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John Swett Awards: Stories That Need Telling

CTA’s John Swett Awards Honor Media Coverage of Education

Media stories last year ranging from a profile of a dedicated Bay Area music teacher to a public radio station’s look at the teacher shortage in San Diego County school districts are among the works honored by CTA’s 59th annual John Swett Awards for Media Excellence.

Eighteen winning entries were chosen by an independent panel of working journalists, media professionals and a retired college journalism professor. The awards honor individuals, publications, websites, and television and radio stations for their outstanding achievements in reporting and interpreting public education issues during 2017.

“These skilled reporters all helped tell the story of education in California with clarity and creativity,” said CTA President Eric C. Heins. “They’re keeping the ‘public’ in public education by detailing the challenges and triumphs that educators and our students encounter. Their outstanding work clearly deserves to be honored with this special recognition.”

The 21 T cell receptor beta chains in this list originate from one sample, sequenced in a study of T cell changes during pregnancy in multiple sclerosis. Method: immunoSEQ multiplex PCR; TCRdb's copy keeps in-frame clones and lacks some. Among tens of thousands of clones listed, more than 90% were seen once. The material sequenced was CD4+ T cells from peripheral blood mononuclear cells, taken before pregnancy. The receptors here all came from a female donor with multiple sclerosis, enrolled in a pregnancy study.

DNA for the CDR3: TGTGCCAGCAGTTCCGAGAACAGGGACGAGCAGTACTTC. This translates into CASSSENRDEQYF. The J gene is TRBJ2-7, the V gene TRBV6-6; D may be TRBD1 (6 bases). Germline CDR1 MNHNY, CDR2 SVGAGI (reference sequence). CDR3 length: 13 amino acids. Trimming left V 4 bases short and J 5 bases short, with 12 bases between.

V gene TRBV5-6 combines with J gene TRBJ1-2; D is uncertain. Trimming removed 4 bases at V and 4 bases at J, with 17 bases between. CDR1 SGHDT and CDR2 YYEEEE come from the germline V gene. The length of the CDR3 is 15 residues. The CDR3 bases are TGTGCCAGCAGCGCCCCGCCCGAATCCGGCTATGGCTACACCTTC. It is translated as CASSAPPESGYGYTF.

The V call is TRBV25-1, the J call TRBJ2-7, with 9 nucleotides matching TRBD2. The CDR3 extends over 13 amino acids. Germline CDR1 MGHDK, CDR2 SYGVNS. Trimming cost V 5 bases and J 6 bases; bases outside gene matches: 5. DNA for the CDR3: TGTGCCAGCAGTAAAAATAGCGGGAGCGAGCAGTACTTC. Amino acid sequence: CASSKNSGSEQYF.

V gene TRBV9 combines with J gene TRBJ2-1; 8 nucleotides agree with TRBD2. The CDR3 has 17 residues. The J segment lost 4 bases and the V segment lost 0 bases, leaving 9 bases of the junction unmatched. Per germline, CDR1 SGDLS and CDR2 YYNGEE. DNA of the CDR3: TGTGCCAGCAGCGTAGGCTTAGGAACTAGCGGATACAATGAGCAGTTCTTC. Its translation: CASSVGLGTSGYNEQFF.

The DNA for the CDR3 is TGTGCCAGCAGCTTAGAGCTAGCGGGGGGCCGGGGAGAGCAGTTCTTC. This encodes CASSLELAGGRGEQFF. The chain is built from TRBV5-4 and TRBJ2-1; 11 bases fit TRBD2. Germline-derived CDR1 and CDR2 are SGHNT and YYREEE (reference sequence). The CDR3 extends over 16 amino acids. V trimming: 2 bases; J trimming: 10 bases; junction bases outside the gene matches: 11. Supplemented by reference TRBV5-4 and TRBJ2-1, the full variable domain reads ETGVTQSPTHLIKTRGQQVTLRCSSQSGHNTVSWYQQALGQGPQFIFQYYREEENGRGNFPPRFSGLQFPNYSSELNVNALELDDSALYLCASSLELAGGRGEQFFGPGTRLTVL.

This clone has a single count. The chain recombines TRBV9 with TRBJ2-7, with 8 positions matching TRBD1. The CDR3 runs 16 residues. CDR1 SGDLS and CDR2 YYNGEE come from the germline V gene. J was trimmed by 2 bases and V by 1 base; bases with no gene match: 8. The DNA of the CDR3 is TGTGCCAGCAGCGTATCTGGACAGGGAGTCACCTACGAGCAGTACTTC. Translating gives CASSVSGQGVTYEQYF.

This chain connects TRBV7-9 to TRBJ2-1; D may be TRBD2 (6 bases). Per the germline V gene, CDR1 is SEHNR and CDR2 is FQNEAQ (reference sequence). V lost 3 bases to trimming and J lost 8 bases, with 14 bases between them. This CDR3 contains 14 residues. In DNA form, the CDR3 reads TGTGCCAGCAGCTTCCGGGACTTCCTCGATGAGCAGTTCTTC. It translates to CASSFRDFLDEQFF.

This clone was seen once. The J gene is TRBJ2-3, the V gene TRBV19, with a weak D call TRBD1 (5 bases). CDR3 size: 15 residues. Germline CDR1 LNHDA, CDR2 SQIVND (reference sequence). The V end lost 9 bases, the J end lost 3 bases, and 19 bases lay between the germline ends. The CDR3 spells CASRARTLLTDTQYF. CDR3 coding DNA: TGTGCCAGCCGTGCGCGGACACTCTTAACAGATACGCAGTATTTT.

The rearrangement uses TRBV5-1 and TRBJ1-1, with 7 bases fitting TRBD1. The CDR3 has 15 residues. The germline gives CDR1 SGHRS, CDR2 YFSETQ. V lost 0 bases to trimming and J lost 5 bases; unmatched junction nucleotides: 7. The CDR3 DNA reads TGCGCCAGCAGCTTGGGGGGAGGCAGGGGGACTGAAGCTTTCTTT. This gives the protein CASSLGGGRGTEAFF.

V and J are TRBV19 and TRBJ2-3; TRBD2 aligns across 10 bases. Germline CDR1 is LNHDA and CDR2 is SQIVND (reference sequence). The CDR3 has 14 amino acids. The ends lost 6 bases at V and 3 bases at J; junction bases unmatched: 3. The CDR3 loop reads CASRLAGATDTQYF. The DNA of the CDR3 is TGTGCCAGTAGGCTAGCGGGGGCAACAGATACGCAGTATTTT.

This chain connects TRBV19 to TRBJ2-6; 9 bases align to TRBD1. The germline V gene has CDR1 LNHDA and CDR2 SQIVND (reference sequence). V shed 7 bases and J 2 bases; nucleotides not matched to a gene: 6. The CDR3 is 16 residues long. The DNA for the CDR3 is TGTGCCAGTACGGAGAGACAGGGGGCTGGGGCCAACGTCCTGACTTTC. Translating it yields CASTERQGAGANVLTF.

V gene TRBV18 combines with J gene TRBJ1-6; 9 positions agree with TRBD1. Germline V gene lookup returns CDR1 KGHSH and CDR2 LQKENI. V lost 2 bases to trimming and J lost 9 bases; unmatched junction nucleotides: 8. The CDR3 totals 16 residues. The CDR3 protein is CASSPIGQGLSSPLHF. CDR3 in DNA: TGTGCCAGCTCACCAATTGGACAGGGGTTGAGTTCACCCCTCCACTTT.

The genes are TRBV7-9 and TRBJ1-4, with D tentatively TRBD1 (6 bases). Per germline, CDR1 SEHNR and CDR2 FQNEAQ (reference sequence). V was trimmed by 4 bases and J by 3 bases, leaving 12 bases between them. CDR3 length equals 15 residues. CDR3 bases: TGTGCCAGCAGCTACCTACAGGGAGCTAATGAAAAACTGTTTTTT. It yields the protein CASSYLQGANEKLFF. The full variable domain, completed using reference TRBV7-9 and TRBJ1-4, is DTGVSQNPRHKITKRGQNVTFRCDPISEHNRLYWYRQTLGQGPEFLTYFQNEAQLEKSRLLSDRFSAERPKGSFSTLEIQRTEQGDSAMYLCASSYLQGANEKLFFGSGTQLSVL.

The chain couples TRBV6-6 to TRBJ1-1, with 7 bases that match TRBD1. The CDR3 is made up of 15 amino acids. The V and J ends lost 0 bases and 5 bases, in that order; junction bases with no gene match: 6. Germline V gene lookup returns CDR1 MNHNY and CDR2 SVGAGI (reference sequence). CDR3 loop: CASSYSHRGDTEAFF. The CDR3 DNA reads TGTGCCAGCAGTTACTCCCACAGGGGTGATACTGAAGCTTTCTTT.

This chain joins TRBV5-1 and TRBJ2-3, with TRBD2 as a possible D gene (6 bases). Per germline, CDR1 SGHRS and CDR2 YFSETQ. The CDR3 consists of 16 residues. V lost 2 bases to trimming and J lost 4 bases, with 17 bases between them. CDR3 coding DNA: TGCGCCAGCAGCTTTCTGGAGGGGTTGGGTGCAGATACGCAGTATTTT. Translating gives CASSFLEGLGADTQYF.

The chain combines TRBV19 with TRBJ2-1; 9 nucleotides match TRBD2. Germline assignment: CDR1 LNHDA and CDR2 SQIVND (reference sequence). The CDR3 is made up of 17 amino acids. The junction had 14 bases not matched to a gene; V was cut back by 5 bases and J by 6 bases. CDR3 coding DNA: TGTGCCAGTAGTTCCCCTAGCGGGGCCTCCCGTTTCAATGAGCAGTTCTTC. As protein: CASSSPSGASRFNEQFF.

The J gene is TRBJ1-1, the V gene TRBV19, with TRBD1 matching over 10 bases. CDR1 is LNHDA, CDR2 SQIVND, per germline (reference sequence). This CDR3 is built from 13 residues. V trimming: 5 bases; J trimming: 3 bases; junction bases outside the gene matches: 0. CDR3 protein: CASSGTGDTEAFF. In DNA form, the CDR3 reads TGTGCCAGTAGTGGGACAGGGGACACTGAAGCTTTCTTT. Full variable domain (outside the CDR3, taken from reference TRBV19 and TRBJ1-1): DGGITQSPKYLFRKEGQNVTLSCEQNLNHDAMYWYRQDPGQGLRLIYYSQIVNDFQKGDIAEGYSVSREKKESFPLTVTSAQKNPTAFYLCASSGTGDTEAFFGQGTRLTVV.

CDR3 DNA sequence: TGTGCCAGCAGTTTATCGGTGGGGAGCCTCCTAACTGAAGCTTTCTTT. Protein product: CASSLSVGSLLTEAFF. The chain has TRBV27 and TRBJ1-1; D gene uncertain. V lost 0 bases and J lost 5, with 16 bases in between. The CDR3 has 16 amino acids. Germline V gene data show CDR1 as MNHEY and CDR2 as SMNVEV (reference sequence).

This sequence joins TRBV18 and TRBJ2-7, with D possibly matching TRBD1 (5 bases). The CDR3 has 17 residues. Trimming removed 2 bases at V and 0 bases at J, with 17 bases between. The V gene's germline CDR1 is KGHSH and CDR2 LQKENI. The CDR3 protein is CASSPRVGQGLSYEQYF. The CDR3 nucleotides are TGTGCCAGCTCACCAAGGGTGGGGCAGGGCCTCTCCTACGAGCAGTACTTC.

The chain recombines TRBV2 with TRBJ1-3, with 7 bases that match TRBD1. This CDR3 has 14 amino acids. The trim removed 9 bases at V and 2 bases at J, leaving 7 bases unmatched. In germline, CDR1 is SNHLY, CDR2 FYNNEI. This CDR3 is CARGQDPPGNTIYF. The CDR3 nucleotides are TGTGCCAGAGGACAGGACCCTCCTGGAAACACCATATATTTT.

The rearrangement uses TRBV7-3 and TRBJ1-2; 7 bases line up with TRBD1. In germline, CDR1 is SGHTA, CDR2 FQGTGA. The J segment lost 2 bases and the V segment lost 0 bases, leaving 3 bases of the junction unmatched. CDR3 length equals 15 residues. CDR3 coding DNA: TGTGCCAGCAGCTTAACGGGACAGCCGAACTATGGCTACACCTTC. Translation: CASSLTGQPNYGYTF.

There were 61 entries this year. The winners were honored during a reception at the CTA State Council of Education meeting in June in Los Angeles.
The John Swett Award is named in honor of the founder of CTA, who was California’s fourth superintendent of public instruction and a crusader for public education.

Newspapers

JILL TUCKER, San Francisco Chronicle, won for a series of stories about the importance of providing music in Bay Area public schools and the role it plays in nurturing and inspiring students. She profiled music teacher Tim Wilson, a former principal trumpet player in the San Francisco Opera orchestra, who over four years built a music program — and spent $300,000 of his own money on it — at Lovonya DeJean Middle School in Richmond.

NANETTE ASIMOV and MELODY GUTIERREZ, San Francisco Chronicle, won for their continuous coverage of financial red flags in the University of California’s Office of President Janet Napolitano, which included reports of interference in a state audit and the office’s amassing of $175 million in a hidden reserve. The reporting led to a new law against tampering with a state audit.